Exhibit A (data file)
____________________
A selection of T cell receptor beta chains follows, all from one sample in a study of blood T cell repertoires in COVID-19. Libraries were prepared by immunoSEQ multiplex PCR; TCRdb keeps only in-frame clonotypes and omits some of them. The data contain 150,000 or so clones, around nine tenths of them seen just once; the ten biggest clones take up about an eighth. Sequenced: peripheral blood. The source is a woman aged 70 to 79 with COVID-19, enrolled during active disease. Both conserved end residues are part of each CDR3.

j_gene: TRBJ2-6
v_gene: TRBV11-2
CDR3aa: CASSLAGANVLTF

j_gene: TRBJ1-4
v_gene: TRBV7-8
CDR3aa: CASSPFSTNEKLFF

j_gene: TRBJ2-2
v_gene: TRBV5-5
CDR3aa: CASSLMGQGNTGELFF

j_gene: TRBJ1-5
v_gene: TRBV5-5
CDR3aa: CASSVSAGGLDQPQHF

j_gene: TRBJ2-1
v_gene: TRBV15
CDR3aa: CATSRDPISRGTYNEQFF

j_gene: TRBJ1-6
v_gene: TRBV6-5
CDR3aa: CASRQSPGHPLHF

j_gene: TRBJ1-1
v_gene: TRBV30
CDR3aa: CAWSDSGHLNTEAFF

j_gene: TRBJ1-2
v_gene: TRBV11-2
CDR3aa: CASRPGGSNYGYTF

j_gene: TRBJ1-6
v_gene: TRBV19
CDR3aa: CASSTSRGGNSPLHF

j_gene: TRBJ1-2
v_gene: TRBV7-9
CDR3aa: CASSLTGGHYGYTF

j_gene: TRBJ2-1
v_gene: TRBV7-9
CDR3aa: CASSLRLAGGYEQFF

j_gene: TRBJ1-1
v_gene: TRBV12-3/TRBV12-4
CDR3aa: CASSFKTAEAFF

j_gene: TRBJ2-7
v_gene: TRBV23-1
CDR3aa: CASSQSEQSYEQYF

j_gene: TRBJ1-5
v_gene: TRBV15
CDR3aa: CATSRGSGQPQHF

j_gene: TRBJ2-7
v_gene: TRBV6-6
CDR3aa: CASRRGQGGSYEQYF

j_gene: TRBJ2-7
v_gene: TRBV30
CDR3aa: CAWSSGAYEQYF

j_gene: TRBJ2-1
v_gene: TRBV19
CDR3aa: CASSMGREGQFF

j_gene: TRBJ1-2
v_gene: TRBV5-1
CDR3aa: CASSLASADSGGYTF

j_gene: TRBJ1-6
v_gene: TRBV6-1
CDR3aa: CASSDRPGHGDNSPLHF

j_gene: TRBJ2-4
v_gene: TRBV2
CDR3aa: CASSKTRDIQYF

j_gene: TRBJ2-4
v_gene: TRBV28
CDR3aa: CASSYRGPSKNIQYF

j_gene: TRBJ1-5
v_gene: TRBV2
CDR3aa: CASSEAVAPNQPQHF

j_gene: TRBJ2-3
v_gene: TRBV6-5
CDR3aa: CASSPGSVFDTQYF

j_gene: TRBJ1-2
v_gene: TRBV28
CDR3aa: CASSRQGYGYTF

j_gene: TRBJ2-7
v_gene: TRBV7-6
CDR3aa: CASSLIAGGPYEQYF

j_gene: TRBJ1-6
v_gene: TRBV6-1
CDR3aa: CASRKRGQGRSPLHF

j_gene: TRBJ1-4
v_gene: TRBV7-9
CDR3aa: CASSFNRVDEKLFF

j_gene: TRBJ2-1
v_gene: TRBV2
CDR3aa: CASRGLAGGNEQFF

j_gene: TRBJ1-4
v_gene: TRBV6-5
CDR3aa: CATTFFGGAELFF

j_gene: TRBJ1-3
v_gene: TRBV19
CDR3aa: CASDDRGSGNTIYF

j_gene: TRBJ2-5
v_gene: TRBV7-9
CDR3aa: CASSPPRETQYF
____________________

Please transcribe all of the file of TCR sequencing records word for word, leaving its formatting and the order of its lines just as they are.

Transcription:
A selection of T cell receptor beta chains follows, all from one sample in a study of blood T cell repertoires in COVID-19. Libraries were prepared by immunoSEQ multiplex PCR; TCRdb keeps only in-frame clonotypes and omits some of them. The data contain 150,000 or so clones, around nine tenths of them seen just once; the ten biggest clones take up about an eighth. Sequenced: peripheral blood. The source is a woman aged 70 to 79 with COVID-19, enrolled during active disease. Both conserved end residues are part of each CDR3.

j_gene: TRBJ2-6
v_gene: TRBV11-2
CDR3aa: CASSLAGANVLTF

j_gene: TRBJ1-4
v_gene: TRBV7-8
CDR3aa: CASSPFSTNEKLFF

j_gene: TRBJ2-2
v_gene: TRBV5-5
CDR3aa: CASSLMGQGNTGELFF

j_gene: TRBJ1-5
v_gene: TRBV5-5
CDR3aa: CASSVSAGGLDQPQHF

j_gene: TRBJ2-1
v_gene: TRBV15
CDR3aa: CATSRDPISRGTYNEQFF

j_gene: TRBJ1-6
v_gene: TRBV6-5
CDR3aa: CASRQSPGHPLHF

j_gene: TRBJ1-1
v_gene: TRBV30
CDR3aa: CAWSDSGHLNTEAFF

j_gene: TRBJ1-2
v_gene: TRBV11-2
CDR3aa: CASRPGGSNYGYTF

j_gene: TRBJ1-6
v_gene: TRBV19
CDR3aa: CASSTSRGGNSPLHF

j_gene: TRBJ1-2
v_gene: TRBV7-9
CDR3aa: CASSLTGGHYGYTF

j_gene: TRBJ2-1
v_gene: TRBV7-9
CDR3aa: CASSLRLAGGYEQFF

j_gene: TRBJ1-1
v_gene: TRBV12-3/TRBV12-4
CDR3aa: CASSFKTAEAFF

j_gene: TRBJ2-7
v_gene: TRBV23-1
CDR3aa: CASSQSEQSYEQYF

j_gene: TRBJ1-5
v_gene: TRBV15
CDR3aa: CATSRGSGQPQHF

j_gene: TRBJ2-7
v_gene: TRBV6-6
CDR3aa: CASRRGQGGSYEQYF

j_gene: TRBJ2-7
v_gene: TRBV30
CDR3aa: CAWSSGAYEQYF

j_gene: TRBJ2-1
v_gene: TRBV19
CDR3aa: CASSMGREGQFF

j_gene: TRBJ1-2
v_gene: TRBV5-1
CDR3aa: CASSLASADSGGYTF

j_gene: TRBJ1-6
v_gene: TRBV6-1
CDR3aa: CASSDRPGHGDNSPLHF

j_gene: TRBJ2-4
v_gene: TRBV2
CDR3aa: CASSKTRDIQYF

j_gene: TRBJ2-4
v_gene: TRBV28
CDR3aa: CASSYRGPSKNIQYF

j_gene: TRBJ1-5
v_gene: TRBV2
CDR3aa: CASSEAVAPNQPQHF

j_gene: TRBJ2-3
v_gene: TRBV6-5
CDR3aa: CASSPGSVFDTQYF

j_gene: TRBJ1-2
v_gene: TRBV28
CDR3aa: CASSRQGYGYTF

j_gene: TRBJ2-7
v_gene: TRBV7-6
CDR3aa: CASSLIAGGPYEQYF

j_gene: TRBJ1-6
v_gene: TRBV6-1
CDR3aa: CASRKRGQGRSPLHF

j_gene: TRBJ1-4
v_gene: TRBV7-9
CDR3aa: CASSFNRVDEKLFF

j_gene: TRBJ2-1
v_gene: TRBV2
CDR3aa: CASRGLAGGNEQFF

j_gene: TRBJ1-4
v_gene: TRBV6-5
CDR3aa: CATTFFGGAELFF

j_gene: TRBJ1-3
v_gene: TRBV19
CDR3aa: CASDDRGSGNTIYF

j_gene: TRBJ2-5
v_gene: TRBV7-9
CDR3aa: CASSPPRETQYF